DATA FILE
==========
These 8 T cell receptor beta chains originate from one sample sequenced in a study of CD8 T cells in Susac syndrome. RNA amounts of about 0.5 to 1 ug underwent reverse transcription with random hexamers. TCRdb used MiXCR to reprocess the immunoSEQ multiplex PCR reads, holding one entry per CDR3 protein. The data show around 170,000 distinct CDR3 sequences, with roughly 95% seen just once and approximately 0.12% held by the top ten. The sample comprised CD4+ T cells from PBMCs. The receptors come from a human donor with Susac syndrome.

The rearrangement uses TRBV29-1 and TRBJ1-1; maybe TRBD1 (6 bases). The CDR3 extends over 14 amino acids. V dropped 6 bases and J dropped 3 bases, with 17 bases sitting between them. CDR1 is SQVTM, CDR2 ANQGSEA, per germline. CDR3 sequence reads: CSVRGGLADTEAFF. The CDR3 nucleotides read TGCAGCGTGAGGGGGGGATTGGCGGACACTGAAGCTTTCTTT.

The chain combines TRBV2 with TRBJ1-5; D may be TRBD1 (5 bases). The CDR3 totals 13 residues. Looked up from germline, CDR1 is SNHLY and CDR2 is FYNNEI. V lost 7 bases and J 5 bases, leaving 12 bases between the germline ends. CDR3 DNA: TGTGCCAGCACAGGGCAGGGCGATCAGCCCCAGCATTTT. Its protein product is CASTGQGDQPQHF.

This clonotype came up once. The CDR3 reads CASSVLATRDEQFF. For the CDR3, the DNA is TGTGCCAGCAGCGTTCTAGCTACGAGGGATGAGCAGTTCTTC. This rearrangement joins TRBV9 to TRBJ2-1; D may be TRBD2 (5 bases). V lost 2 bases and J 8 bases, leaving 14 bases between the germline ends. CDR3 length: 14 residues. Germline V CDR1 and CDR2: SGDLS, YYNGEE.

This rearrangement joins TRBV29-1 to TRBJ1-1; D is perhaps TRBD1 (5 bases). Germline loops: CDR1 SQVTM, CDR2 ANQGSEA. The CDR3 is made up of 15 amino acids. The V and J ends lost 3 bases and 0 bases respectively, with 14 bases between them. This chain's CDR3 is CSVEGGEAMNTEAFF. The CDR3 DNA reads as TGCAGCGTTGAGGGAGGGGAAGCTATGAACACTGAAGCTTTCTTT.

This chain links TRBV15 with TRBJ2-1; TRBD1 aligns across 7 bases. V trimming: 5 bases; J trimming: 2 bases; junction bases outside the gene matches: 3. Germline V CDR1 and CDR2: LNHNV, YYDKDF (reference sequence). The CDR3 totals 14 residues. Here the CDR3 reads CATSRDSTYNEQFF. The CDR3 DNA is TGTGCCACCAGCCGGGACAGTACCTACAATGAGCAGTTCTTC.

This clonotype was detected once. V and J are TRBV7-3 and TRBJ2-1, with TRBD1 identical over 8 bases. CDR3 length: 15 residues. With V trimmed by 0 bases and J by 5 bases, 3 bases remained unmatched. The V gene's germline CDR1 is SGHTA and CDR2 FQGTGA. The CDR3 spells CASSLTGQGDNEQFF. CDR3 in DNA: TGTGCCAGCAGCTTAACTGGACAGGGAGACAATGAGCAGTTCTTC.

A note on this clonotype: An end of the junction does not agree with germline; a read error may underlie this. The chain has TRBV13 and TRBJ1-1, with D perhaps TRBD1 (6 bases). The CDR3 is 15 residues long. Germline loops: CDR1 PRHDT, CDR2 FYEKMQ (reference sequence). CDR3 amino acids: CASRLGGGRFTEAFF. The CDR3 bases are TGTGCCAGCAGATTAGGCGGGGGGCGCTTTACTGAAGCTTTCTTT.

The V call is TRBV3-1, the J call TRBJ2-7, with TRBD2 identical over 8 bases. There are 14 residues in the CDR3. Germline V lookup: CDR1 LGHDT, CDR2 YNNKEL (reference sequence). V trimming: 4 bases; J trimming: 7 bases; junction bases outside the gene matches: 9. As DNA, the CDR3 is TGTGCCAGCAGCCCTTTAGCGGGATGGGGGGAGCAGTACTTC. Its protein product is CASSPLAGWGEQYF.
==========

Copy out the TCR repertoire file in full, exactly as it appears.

These 8 T cell receptor beta chains originate from one sample sequenced in a study of CD8 T cells in Susac syndrome. RNA amounts of about 0.5 to 1 ug underwent reverse transcription with random hexamers. TCRdb used MiXCR to reprocess the immunoSEQ multiplex PCR reads, holding one entry per CDR3 protein. The data show around 170,000 distinct CDR3 sequences, with roughly 95% seen just once and approximately 0.12% held by the top ten. The sample comprised CD4+ T cells from PBMCs. The receptors come from a human donor with Susac syndrome.

The rearrangement uses TRBV29-1 and TRBJ1-1; maybe TRBD1 (6 bases). The CDR3 extends over 14 amino acids. V dropped 6 bases and J dropped 3 bases, with 17 bases sitting between them. CDR1 is SQVTM, CDR2 ANQGSEA, per germline. CDR3 sequence reads: CSVRGGLADTEAFF. The CDR3 nucleotides read TGCAGCGTGAGGGGGGGATTGGCGGACACTGAAGCTTTCTTT.

The chain combines TRBV2 with TRBJ1-5; D may be TRBD1 (5 bases). The CDR3 totals 13 residues. Looked up from germline, CDR1 is SNHLY and CDR2 is FYNNEI. V lost 7 bases and J 5 bases, leaving 12 bases between the germline ends. CDR3 DNA: TGTGCCAGCACAGGGCAGGGCGATCAGCCCCAGCATTTT. Its protein product is CASTGQGDQPQHF.

This clonotype came up once. The CDR3 reads CASSVLATRDEQFF. For the CDR3, the DNA is TGTGCCAGCAGCGTTCTAGCTACGAGGGATGAGCAGTTCTTC. This rearrangement joins TRBV9 to TRBJ2-1; D may be TRBD2 (5 bases). V lost 2 bases and J 8 bases, leaving 14 bases between the germline ends. CDR3 length: 14 residues. Germline V CDR1 and CDR2: SGDLS, YYNGEE.

This rearrangement joins TRBV29-1 to TRBJ1-1; D is perhaps TRBD1 (5 bases). Germline loops: CDR1 SQVTM, CDR2 ANQGSEA. The CDR3 is made up of 15 amino acids. The V and J ends lost 3 bases and 0 bases respectively, with 14 bases between them. This chain's CDR3 is CSVEGGEAMNTEAFF. The CDR3 DNA reads as TGCAGCGTTGAGGGAGGGGAAGCTATGAACACTGAAGCTTTCTTT.

This chain links TRBV15 with TRBJ2-1; TRBD1 aligns across 7 bases. V trimming: 5 bases; J trimming: 2 bases; junction bases outside the gene matches: 3. Germline V CDR1 and CDR2: LNHNV, YYDKDF (reference sequence). The CDR3 totals 14 residues. Here the CDR3 reads CATSRDSTYNEQFF. The CDR3 DNA is TGTGCCACCAGCCGGGACAGTACCTACAATGAGCAGTTCTTC.

This clonotype was detected once. V and J are TRBV7-3 and TRBJ2-1, with TRBD1 identical over 8 bases. CDR3 length: 15 residues. With V trimmed by 0 bases and J by 5 bases, 3 bases remained unmatched. The V gene's germline CDR1 is SGHTA and CDR2 FQGTGA. The CDR3 spells CASSLTGQGDNEQFF. CDR3 in DNA: TGTGCCAGCAGCTTAACTGGACAGGGAGACAATGAGCAGTTCTTC.

A note on this clonotype: An end of the junction does not agree with germline; a read error may underlie this. The chain has TRBV13 and TRBJ1-1, with D perhaps TRBD1 (6 bases). The CDR3 is 15 residues long. Germline loops: CDR1 PRHDT, CDR2 FYEKMQ (reference sequence). CDR3 amino acids: CASRLGGGRFTEAFF. The CDR3 bases are TGTGCCAGCAGATTAGGCGGGGGGCGCTTTACTGAAGCTTTCTTT.

The V call is TRBV3-1, the J call TRBJ2-7, with TRBD2 identical over 8 bases. There are 14 residues in the CDR3. Germline V lookup: CDR1 LGHDT, CDR2 YNNKEL (reference sequence). V trimming: 4 bases; J trimming: 7 bases; junction bases outside the gene matches: 9. As DNA, the CDR3 is TGTGCCAGCAGCCCTTTAGCGGGATGGGGGGAGCAGTACTTC. Its protein product is CASSPLAGWGEQYF.